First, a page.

Managing Fly Populations In Barns

As the weather is starting to warm up, we are starting to see flies in the barns and now is the time to think about fly control strategies. As a fly was buzzing around my head on a farm call this weekend, I thought to myself, I really don’t want to meet your 64 million relatives throughout this season.


Fly Control Strategies


There have been some changes to the fly control products available to us this year. Several of the aerosol spray cans will be changing due to an ingredient that has been taken off the market. The Silvalure fly sheets, strings, etc. have also been discontinued so we will be sourcing out other replacement products. We still have some stock from last season, but best to call the clinic and discuss availability and pricing with our staff when you are ready to plan your fly control strategy for this year.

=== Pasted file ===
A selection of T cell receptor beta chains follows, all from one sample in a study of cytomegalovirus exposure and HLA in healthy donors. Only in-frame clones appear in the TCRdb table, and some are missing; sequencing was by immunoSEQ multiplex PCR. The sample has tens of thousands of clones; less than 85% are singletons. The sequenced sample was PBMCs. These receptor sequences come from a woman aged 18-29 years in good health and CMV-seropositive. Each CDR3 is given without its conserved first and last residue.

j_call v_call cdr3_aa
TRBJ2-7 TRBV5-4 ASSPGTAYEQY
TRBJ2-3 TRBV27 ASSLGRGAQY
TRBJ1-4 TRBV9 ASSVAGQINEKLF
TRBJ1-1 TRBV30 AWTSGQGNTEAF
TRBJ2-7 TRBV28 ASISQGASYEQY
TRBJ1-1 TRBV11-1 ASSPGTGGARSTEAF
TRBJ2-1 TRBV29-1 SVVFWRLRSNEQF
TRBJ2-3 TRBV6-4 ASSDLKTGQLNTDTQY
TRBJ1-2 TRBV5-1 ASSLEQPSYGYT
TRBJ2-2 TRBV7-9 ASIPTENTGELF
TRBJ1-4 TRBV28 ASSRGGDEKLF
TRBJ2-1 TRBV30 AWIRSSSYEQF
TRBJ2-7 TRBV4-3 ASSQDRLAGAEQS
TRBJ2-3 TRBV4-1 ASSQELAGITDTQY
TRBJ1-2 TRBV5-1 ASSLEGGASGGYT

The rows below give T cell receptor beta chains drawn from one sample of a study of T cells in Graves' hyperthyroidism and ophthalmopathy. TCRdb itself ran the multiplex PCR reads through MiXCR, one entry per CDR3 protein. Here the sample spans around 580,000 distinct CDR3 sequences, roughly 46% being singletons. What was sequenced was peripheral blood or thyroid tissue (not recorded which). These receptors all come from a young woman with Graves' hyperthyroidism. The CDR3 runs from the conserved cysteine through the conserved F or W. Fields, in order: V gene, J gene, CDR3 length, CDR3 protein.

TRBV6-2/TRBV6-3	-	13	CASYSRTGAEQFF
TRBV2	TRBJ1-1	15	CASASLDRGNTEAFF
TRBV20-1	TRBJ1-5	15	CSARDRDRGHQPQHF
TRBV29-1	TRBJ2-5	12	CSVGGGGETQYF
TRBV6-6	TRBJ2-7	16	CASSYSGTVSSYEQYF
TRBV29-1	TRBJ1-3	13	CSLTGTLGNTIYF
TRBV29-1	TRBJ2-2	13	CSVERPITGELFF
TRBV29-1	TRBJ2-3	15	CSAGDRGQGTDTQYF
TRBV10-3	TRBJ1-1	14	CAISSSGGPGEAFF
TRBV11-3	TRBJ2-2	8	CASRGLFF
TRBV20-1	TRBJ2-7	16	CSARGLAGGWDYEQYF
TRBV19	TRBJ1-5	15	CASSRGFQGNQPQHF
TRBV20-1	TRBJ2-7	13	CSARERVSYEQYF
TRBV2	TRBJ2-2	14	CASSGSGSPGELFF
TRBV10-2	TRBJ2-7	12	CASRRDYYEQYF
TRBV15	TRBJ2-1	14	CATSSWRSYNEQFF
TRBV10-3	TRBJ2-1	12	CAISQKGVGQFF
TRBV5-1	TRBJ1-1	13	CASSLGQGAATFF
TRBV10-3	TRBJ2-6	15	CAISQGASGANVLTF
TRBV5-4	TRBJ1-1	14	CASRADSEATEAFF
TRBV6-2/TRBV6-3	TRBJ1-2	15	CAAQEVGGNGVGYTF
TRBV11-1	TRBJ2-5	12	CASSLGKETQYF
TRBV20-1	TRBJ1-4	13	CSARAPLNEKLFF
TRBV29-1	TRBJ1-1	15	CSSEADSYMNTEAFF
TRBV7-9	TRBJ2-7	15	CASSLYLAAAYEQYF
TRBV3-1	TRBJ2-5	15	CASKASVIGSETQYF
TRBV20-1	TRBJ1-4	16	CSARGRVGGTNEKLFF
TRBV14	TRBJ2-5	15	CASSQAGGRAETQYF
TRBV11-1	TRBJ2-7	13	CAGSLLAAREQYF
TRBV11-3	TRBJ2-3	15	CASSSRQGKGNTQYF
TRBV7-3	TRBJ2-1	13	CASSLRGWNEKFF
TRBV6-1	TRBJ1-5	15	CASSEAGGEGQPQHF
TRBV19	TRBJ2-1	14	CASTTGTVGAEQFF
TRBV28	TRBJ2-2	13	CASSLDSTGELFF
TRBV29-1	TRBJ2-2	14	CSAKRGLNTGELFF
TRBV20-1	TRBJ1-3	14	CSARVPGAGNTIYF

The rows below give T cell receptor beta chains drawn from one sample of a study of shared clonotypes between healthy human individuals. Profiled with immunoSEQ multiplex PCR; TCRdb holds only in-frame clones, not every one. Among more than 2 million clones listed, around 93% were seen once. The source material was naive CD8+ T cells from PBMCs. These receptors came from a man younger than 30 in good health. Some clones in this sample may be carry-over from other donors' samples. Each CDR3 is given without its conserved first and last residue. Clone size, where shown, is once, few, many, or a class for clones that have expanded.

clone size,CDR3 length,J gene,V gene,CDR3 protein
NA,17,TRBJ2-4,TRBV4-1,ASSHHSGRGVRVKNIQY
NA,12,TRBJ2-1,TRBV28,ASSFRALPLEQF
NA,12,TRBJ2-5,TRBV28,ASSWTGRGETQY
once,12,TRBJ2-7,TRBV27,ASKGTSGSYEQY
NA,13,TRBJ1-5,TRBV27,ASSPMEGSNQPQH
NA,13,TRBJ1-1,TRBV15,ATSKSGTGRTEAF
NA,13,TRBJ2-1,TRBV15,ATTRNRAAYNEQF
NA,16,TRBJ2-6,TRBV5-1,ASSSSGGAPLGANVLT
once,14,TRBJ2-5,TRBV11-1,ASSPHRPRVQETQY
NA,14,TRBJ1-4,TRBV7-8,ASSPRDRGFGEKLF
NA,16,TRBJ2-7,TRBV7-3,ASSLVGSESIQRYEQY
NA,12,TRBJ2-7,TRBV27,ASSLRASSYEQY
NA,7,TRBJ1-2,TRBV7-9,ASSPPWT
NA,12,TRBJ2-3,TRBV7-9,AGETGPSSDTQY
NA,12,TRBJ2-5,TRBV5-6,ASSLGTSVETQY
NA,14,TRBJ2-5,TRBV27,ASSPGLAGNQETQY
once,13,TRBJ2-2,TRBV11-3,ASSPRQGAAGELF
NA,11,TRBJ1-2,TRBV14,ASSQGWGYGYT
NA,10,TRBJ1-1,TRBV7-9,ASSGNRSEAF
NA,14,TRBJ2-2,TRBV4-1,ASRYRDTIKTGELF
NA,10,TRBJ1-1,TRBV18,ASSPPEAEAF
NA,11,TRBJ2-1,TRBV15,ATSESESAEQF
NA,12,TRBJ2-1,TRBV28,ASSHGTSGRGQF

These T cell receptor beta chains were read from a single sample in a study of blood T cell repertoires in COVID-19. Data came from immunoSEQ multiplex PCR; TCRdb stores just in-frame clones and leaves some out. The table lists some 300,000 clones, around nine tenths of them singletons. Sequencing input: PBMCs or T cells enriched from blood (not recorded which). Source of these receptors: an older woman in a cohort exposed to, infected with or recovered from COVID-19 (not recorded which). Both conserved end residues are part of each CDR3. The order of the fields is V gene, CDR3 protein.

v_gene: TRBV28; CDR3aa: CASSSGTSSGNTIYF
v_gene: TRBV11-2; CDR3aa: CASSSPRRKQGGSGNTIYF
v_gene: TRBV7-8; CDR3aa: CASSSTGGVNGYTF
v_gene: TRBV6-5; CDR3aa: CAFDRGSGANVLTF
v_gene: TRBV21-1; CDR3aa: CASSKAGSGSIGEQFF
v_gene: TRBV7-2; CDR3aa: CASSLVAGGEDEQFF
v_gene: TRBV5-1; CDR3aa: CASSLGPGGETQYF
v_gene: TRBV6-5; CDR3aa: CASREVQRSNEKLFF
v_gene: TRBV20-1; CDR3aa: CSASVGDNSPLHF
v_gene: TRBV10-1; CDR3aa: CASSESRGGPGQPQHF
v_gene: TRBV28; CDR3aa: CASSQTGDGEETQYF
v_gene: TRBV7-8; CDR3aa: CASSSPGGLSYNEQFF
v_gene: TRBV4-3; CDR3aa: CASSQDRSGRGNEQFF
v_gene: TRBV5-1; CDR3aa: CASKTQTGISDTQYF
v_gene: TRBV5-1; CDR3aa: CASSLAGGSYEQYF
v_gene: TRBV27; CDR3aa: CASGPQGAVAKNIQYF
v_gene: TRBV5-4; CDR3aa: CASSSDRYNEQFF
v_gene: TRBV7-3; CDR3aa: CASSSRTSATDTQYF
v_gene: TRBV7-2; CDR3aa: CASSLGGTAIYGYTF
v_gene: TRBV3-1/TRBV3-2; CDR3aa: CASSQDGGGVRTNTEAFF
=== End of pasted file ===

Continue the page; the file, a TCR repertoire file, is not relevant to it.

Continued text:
Building Treatments


Fogging


To eliminate adult flies, fog the barn with a fast acting pyrethrin based insecticide (Disvap IV) when the barn is empty. Leave for 2 hours and ventilate before re-entry. Pyrethrin kills insects rapidly but does not have a lasting effect. It is also possible to use spray cans for spot treatments such as around windows, lights and the milk house. Make sure to use an approved insecticide for the application intended and follow the directions for use.



Residual Insecticides



For a long acting effect, apply a residual insecticide (Disvap V) to walls, posts, window ledges and ceilings. This application will have residual activity for several weeks. One can also do external applications and should be repeated at least once per month due to sun and rain breakdown of the insectici


Granular Baits

Use granular bait in low ventilation areas. Bait contains pheromones to attract the flies to feed on them. In highly ventilated areas, the attractiveness of the bait is diminished. For regulatory reasons, only use baits in bait stations. Spread out the fly bait stations within the barn. One station will cover 1000 cubic feet of air space. They should be placed at the beginning of fly season and renewed once weekly during warm weather